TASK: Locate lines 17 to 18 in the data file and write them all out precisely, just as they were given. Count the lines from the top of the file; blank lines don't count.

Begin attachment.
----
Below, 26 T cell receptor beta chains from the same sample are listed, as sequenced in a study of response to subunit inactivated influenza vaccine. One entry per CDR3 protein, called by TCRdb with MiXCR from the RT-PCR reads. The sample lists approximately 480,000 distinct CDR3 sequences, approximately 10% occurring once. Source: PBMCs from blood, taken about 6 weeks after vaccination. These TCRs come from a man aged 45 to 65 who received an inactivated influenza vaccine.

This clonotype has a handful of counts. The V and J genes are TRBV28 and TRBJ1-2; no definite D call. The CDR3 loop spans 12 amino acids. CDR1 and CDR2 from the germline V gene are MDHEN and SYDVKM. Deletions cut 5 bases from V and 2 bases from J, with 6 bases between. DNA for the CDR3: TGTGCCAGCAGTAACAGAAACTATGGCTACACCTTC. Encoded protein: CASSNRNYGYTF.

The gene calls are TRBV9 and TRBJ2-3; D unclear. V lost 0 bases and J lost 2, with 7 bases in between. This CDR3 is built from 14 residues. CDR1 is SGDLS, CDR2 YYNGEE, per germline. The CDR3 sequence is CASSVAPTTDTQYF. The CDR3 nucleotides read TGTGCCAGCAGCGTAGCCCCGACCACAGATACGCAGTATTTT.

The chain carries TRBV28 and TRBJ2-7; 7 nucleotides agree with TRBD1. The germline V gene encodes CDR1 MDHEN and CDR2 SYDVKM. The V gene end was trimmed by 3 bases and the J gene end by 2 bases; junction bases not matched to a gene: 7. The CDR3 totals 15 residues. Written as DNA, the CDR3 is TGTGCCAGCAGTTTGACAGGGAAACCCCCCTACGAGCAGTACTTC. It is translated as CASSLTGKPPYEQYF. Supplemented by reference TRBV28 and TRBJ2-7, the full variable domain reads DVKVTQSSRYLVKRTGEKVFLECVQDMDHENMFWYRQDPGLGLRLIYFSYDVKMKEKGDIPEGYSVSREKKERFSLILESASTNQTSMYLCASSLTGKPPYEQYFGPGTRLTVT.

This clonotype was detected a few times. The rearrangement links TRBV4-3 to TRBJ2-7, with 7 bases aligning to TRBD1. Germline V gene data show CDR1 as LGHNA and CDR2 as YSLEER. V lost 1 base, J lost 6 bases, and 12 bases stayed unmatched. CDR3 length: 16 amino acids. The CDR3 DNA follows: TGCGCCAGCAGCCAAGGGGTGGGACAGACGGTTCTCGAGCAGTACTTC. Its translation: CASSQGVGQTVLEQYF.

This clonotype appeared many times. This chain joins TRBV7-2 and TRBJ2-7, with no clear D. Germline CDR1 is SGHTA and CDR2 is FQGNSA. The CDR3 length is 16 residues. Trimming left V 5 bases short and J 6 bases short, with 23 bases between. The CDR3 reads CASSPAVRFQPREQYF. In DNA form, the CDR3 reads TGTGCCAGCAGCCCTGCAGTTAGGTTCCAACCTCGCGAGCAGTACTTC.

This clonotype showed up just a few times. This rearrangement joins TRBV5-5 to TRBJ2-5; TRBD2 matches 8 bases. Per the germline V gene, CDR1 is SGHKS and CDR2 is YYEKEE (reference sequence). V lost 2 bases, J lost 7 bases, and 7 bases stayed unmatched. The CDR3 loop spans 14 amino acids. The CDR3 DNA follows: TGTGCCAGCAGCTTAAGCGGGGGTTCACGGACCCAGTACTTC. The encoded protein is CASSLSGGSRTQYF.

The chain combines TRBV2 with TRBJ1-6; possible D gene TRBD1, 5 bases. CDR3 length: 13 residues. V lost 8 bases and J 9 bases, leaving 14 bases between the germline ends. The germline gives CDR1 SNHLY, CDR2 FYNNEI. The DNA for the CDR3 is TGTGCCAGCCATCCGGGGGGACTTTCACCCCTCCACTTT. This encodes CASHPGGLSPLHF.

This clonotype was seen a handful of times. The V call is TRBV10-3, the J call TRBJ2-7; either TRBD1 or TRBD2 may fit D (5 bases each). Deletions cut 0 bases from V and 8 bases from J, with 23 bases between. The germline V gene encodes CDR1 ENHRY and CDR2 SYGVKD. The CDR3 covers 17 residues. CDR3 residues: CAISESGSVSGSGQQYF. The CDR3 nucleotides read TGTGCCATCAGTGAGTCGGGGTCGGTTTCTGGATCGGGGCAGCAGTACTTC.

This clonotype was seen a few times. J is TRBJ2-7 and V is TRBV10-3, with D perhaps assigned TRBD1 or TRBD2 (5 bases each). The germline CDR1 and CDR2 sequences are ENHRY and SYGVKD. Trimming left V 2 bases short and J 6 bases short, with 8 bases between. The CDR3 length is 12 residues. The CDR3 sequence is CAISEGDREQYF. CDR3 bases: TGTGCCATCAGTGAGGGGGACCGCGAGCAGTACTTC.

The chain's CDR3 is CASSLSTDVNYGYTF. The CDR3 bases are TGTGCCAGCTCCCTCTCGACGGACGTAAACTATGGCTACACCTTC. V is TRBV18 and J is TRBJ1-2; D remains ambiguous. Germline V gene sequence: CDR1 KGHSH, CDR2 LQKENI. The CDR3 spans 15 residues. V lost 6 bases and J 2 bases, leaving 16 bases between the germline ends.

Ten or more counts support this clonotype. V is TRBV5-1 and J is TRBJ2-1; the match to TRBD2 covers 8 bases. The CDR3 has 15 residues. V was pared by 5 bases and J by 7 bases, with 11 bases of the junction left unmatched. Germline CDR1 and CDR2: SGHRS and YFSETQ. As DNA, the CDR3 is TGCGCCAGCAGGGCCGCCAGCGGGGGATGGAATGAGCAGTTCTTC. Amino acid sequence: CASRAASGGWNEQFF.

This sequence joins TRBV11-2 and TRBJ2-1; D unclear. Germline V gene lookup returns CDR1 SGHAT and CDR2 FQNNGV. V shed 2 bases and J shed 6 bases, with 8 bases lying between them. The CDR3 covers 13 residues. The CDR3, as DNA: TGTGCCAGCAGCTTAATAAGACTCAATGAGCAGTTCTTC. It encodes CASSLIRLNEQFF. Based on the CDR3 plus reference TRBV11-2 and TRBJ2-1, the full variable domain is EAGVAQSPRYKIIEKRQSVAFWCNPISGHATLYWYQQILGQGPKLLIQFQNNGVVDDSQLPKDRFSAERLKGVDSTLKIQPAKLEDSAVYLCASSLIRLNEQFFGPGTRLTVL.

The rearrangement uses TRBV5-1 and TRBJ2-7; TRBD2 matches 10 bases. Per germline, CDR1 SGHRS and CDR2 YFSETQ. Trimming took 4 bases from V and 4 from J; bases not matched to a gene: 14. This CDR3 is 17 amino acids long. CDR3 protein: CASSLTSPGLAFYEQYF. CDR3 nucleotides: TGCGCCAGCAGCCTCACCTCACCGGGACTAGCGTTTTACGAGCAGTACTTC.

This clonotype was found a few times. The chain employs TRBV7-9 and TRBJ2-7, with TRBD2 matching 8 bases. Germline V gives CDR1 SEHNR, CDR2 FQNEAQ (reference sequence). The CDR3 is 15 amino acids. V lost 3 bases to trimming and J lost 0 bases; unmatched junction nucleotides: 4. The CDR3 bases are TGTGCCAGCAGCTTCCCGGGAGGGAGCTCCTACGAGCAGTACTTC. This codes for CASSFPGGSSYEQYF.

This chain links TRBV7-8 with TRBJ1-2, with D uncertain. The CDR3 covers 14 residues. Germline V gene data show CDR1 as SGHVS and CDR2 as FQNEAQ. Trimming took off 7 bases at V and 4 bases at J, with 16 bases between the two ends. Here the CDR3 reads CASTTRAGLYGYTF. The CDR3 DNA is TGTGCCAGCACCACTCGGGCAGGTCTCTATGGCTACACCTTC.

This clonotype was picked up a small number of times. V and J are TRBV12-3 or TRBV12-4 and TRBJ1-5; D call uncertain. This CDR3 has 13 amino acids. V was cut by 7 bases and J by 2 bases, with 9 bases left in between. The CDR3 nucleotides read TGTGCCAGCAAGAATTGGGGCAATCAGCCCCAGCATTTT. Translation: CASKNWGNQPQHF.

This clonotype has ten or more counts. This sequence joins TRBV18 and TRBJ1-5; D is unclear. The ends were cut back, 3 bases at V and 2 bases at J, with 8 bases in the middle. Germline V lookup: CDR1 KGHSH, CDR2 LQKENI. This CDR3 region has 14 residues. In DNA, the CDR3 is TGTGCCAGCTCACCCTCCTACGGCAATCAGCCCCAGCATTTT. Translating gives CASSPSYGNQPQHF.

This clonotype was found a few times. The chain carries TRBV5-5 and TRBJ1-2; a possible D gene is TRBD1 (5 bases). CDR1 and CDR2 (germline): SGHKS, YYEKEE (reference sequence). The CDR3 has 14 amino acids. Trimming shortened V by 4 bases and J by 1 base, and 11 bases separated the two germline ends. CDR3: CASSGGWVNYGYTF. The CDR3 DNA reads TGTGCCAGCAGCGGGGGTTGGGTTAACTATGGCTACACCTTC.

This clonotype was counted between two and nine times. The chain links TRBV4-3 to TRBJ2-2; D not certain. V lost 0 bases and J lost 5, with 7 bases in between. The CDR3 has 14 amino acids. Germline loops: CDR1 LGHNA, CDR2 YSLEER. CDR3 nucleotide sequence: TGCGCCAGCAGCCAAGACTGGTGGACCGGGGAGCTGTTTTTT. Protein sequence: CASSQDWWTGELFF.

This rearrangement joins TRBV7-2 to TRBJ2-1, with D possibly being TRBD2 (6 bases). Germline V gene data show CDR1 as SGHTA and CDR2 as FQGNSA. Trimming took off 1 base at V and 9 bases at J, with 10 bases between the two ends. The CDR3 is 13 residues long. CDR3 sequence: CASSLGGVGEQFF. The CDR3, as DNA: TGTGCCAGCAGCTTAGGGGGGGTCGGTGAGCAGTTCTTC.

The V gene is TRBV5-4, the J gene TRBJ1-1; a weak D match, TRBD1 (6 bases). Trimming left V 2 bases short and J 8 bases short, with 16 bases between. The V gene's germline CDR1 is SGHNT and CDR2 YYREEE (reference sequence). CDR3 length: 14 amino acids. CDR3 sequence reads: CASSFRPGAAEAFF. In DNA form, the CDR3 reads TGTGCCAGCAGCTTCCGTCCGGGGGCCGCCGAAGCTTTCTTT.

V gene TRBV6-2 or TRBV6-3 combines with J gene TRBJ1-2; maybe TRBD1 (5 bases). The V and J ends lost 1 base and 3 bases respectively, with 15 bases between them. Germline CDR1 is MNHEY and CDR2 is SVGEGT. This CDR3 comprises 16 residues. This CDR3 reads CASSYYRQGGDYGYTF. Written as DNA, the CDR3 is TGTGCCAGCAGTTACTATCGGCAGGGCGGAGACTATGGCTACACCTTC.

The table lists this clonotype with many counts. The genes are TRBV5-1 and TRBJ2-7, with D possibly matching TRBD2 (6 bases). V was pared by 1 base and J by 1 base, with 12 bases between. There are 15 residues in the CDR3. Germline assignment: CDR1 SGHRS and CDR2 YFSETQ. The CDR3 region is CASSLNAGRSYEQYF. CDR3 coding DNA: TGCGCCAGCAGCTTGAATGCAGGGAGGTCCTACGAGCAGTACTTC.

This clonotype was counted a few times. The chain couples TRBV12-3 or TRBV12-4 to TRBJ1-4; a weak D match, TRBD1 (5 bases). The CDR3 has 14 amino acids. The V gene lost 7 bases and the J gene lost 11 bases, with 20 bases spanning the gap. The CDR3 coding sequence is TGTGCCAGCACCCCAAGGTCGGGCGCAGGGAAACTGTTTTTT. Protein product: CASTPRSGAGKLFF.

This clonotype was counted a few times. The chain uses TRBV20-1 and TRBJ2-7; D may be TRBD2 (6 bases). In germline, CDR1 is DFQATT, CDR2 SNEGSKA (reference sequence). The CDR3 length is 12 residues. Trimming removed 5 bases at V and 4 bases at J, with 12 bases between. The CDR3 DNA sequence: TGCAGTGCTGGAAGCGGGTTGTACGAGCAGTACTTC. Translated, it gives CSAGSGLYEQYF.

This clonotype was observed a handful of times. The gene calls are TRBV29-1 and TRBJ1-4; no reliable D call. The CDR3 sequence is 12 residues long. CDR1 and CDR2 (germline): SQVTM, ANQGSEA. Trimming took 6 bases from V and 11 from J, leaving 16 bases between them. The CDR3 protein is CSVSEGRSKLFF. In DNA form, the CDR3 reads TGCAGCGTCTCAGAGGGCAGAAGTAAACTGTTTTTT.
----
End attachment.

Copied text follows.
This clonotype was picked up a small number of times. V and J are TRBV12-3 or TRBV12-4 and TRBJ1-5; D call uncertain. This CDR3 has 13 amino acids. V was cut by 7 bases and J by 2 bases, with 9 bases left in between. The CDR3 nucleotides read TGTGCCAGCAAGAATTGGGGCAATCAGCCCCAGCATTTT. Translation: CASKNWGNQPQHF.

This clonotype has ten or more counts. This sequence joins TRBV18 and TRBJ1-5; D is unclear. The ends were cut back, 3 bases at V and 2 bases at J, with 8 bases in the middle. Germline V lookup: CDR1 KGHSH, CDR2 LQKENI. This CDR3 region has 14 residues. In DNA, the CDR3 is TGTGCCAGCTCACCCTCCTACGGCAATCAGCCCCAGCATTTT. Translating gives CASSPSYGNQPQHF.